During the Revolutionary period there were many flags, mostly amateur-made, that would have flown over Georgia. Four of those can be seen below, most popular in Georgia were the two Liberty flags on the right.
Georgia Independence Movement Flags 1775-177:
After winning its independence, most states in the Union simply few the US flag. All the usual variations would have flown over Georgia until right before the Civil War. It was 73 years later that the state seceeded from the Union, joining the Confederate States of America in 1861, and sending hundreds of thousands of Georgians northward into battle. The first major battle in Georgia — in case you're wondering — occurred at the Battle of Chickamauga, a confederate victory that temporarily halted the Union advance in the Western Theater. It featured the second highest casualties of the whole war, second only to Gettysburgh, and despite it being the first major battle in the state, it was the last major Confederate win in the west. Things went downhill for the confederate state from there, despite many bloody battles of the Atlanta campaign. During the war, the confederate flag few over Georgia. This would be something that would dictate future flags up until the present day.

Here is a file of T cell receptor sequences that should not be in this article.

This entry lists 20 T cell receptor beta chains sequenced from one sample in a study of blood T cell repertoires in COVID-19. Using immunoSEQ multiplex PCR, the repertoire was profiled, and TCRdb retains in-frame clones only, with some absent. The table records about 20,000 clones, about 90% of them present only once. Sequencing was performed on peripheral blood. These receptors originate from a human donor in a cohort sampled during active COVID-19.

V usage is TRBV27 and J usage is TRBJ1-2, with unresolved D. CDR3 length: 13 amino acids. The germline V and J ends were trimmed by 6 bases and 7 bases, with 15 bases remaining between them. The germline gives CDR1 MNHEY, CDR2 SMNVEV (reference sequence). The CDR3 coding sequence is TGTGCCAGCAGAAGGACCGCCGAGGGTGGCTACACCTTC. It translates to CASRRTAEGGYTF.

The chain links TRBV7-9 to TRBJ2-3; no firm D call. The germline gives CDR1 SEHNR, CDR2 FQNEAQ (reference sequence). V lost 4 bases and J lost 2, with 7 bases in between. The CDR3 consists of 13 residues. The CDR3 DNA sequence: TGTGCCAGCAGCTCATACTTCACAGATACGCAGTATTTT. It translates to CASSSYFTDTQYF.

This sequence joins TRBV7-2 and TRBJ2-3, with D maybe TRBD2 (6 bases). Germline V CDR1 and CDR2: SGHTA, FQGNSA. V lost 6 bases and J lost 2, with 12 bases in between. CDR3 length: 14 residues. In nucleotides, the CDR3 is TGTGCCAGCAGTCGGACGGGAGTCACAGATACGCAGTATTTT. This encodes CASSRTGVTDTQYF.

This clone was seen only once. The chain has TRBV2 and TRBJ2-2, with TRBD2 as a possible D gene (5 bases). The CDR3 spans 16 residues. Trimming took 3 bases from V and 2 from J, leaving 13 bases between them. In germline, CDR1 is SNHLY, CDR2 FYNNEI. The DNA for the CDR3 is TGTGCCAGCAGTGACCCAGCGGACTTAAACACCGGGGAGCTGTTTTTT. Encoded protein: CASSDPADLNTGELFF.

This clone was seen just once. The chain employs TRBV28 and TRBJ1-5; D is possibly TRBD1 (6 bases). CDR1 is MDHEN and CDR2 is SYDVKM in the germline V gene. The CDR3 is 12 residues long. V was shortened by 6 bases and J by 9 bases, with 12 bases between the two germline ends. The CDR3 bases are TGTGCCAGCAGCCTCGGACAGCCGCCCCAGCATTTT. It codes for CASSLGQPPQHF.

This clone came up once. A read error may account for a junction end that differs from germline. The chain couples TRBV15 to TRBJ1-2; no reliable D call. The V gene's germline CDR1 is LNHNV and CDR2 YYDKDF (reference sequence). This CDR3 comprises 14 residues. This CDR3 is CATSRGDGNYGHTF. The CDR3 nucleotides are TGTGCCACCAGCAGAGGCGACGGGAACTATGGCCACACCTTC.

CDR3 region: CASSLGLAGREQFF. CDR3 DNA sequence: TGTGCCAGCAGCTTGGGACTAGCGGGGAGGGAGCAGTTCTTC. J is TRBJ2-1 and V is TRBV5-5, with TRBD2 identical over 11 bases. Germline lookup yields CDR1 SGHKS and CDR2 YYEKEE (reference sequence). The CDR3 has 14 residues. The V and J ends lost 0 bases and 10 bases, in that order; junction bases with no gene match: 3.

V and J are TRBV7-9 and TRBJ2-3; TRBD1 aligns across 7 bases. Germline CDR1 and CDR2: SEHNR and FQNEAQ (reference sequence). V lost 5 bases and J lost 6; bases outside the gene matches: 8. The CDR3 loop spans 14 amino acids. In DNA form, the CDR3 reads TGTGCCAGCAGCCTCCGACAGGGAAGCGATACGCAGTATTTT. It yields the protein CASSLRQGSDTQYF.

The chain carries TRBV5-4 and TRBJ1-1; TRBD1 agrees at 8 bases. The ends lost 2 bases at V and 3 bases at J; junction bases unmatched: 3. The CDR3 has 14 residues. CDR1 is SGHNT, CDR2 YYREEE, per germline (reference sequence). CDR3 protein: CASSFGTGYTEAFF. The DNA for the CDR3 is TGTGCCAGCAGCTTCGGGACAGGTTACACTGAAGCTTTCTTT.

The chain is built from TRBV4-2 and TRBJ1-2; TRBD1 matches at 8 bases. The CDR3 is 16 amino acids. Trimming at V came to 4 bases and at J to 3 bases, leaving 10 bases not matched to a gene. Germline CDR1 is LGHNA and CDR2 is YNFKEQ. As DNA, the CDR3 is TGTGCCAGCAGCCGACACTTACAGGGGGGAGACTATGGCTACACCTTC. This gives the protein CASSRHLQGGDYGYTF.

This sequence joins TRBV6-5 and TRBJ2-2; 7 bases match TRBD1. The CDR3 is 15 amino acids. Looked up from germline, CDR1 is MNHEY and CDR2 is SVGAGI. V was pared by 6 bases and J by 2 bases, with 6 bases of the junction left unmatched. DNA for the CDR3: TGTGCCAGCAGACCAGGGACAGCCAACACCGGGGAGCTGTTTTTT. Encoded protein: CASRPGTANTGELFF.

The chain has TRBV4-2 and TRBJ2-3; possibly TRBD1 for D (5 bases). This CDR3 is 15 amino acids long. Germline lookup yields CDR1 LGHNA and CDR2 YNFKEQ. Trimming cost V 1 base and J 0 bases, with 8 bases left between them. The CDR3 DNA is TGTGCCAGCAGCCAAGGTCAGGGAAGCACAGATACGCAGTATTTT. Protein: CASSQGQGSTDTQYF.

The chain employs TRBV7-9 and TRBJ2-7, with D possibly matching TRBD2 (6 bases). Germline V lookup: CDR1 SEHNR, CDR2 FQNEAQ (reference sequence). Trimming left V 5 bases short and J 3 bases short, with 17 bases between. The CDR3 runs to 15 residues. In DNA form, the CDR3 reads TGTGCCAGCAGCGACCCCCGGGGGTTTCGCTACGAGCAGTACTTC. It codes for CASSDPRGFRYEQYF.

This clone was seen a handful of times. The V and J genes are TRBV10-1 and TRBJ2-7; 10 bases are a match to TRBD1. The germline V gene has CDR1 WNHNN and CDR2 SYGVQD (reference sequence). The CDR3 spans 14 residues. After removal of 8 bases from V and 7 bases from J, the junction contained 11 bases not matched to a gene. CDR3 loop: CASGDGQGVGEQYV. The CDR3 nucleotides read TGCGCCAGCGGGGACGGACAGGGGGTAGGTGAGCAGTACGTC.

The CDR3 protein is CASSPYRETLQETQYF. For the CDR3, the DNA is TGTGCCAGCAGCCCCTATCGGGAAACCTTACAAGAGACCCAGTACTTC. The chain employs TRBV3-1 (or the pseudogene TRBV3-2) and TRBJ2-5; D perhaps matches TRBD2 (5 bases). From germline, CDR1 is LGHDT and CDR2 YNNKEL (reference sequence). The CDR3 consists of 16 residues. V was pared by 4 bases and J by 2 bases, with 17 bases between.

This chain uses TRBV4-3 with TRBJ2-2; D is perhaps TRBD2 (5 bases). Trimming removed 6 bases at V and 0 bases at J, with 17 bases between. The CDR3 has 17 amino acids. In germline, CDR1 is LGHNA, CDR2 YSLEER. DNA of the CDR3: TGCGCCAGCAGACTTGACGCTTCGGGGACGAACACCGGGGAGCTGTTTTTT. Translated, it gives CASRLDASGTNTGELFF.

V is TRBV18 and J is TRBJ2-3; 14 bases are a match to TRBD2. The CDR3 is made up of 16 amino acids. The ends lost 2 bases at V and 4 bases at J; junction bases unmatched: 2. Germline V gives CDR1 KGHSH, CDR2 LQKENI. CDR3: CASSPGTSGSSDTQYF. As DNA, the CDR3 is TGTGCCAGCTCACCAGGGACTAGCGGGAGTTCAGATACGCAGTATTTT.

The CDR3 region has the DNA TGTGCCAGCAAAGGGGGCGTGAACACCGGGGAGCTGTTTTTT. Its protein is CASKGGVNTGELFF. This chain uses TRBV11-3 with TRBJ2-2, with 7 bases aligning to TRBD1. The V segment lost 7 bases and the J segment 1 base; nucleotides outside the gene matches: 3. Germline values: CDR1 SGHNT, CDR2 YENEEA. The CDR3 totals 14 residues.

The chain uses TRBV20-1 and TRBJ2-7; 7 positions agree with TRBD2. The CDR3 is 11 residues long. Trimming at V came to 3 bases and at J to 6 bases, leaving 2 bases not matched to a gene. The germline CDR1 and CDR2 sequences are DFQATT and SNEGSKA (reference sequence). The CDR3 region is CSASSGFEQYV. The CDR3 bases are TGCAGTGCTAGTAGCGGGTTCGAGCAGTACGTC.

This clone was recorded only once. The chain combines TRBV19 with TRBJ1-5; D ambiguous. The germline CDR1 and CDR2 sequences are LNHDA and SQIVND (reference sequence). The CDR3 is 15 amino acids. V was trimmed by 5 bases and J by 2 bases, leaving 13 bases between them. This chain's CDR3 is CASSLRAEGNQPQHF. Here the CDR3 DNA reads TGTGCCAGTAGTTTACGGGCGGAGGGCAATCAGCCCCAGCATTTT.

The Three National Confederacy Flags, In Order:
After losing the Civil War, a lot of southern states begrudgingly flew the US national flag as their state flag. At this point, it wasn't necessary to have a state flag per se and quite honestly, the states had bigger problems they needed to focus on. There is no official account as to who designed the first Georgia flag, what it may have looked like or even the basis for creating it. Most resources actually skip right into the 1900s, but there were other flags for the state that pre-dated the war, and actually influenced the flag in the 20th century. Those flags featured a state seal and were used when militias were sent outside the state as a way to designate the soldiers as Georgians. There's proof this flag existed in the engraving below along with two best-guess replicas supplied by the University of Georgia.